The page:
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PCU John Warner (SSN 785) Delivered to the Navy - A dolphin jumps in front of the Virginia-class attack submarine Pre-Commissioning Unit (PCU) John Warner (SSN 785) as the boat conducts sea trials
From Team Submarine Public Affairs

NEWPORT NEWS, Va. (NNS) -- The U.S. Navy accepted delivery of PCU John Warner (SSN 785) June 25, the 12th submarine of the Virginia Class.

John Warner is the second of eight Virginia-class Block III ships and the sixth to be delivered to the U.S. Navy by Newport News Shipbuilding.

The submarine is named after John Warner, the five-term U.S. Senator from Virginia who served in both the Navy and Marine Corps, and was Secretary of the Navy from 1972 to 1974. His wife, Jeanne Warner, is the ship's sponsor.

"Like the ship before her, USS North Dakota, John Warner delivered ahead of schedule and within budget," said Rear Adm. David C. Johnson, program executive officer for Submarines. "The crew of John Warner has upheld the standard of excellence in the Virginia Class program."

John Warner successfully completed the Navy's Board of Inspection and Survey (INSURV) trials, which evaluate the submarine's seaworthiness and operational capabilities, June 12. During the trials, the crew took the submarine to test depth, tested the submarine's propulsion plant and material readiness resulting in the highest INSURV score of the Virginia-class submarines. John Warner will spend the upcoming weeks preparing for its Aug. 1 commissioning in Norfolk, Virginia.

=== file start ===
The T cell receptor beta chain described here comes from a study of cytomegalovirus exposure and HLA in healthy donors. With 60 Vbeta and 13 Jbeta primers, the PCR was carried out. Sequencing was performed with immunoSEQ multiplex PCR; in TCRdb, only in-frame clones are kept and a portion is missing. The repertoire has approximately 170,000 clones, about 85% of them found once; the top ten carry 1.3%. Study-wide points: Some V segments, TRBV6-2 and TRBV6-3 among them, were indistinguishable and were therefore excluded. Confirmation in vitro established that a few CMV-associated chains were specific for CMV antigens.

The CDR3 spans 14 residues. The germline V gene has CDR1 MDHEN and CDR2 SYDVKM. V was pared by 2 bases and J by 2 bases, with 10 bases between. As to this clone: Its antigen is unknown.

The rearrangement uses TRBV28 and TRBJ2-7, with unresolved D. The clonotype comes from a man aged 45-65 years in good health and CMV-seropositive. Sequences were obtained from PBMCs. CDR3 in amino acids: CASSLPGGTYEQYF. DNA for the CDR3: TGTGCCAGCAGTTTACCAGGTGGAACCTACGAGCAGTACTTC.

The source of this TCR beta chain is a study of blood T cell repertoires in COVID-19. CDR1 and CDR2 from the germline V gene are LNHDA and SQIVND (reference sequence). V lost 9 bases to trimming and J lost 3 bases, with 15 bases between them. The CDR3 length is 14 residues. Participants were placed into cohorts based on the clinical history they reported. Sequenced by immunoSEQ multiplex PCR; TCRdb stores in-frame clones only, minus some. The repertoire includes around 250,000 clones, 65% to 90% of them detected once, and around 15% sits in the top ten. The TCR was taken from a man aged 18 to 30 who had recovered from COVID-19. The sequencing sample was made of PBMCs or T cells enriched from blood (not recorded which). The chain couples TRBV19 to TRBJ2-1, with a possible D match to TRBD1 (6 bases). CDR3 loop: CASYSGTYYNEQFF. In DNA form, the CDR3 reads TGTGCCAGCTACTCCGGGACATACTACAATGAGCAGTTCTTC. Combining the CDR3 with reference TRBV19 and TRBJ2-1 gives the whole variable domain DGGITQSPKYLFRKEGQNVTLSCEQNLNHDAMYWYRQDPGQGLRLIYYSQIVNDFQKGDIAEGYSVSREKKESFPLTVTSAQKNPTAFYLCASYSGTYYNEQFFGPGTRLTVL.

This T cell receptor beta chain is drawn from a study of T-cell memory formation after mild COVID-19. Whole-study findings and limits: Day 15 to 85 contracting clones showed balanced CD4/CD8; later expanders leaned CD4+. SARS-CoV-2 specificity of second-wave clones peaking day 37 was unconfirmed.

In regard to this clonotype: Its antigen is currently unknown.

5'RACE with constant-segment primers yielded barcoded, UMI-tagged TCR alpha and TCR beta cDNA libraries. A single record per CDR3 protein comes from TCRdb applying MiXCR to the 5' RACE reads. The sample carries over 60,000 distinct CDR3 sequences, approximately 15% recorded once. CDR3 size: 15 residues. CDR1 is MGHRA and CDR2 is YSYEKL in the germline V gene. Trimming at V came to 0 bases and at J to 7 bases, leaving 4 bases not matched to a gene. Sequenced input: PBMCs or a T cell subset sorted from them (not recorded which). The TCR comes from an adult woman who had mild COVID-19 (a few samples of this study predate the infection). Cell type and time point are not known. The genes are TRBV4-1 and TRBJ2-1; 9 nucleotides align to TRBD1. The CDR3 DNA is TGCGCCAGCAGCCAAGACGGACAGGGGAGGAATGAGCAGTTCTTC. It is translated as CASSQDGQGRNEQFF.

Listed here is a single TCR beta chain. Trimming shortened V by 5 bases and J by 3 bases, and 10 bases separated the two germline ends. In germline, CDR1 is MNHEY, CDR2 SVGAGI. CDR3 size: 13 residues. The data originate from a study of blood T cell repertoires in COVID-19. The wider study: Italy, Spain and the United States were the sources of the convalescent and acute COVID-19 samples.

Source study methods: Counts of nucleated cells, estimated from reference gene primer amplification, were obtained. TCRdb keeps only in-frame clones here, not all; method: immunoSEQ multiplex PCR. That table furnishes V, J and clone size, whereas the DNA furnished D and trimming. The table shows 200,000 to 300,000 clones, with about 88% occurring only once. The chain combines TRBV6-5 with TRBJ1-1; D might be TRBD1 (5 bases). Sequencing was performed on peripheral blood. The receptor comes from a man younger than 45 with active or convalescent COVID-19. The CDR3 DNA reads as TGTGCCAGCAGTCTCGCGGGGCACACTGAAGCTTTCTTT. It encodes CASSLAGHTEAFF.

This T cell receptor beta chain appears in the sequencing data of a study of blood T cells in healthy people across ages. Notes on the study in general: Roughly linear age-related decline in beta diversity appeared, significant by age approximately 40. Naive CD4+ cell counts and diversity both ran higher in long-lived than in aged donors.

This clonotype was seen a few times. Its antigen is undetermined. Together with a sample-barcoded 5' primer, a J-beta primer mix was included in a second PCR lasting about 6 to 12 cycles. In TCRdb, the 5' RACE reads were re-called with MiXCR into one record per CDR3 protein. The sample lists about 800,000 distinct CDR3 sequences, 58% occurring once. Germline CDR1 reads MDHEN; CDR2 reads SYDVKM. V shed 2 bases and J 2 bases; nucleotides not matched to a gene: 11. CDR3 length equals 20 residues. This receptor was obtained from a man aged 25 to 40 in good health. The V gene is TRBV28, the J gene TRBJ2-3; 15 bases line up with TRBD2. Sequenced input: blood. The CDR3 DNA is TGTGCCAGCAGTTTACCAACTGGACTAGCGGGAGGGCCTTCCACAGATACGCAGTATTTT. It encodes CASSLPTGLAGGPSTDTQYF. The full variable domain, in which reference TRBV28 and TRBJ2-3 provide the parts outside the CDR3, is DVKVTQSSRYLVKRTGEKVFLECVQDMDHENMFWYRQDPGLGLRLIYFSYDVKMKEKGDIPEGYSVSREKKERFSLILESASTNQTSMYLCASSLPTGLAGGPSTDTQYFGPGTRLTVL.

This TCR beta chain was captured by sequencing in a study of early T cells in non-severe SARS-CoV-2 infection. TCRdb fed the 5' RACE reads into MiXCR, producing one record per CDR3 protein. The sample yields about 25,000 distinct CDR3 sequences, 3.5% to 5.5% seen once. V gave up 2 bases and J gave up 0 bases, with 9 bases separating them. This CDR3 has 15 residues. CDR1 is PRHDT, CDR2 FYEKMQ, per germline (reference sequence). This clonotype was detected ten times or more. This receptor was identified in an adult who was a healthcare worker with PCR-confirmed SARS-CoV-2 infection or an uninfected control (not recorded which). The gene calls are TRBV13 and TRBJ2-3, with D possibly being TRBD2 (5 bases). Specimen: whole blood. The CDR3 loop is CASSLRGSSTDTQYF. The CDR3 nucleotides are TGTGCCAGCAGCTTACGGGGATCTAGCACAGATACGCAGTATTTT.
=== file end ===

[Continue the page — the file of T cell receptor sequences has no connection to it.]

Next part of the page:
Block III submarines feature a redesigned bow, which replaces 12 individual launch tubes with two large-diameter Virginia Payload Tubes each capable of launching six Tomahawk cruise missiles, among other design changes that reduced the submarines' acquisition cost while maintaining their outstanding warfighting capabilities.

Virginia-class submarines are built to dominate the world's littoral and deep waters while conducting anti-submarine; anti-surface ship; strike; special operation forces; intelligence, surveillance, and reconnaissance; irregular warfare; and mine warfare missions. Their inherent stealth, endurance, firepower, and sensor suite directly enable them to support five of the six maritime strategy core capabilities - sea control, power projection, forward presence, maritime security, and deterrence.

Team Submarine oversees the submarine force's research, development, acquisition, maintenance and life cycle support.

U.S. Navy photo courtesy of Huntington Ingalls Industries by Chris Oxley
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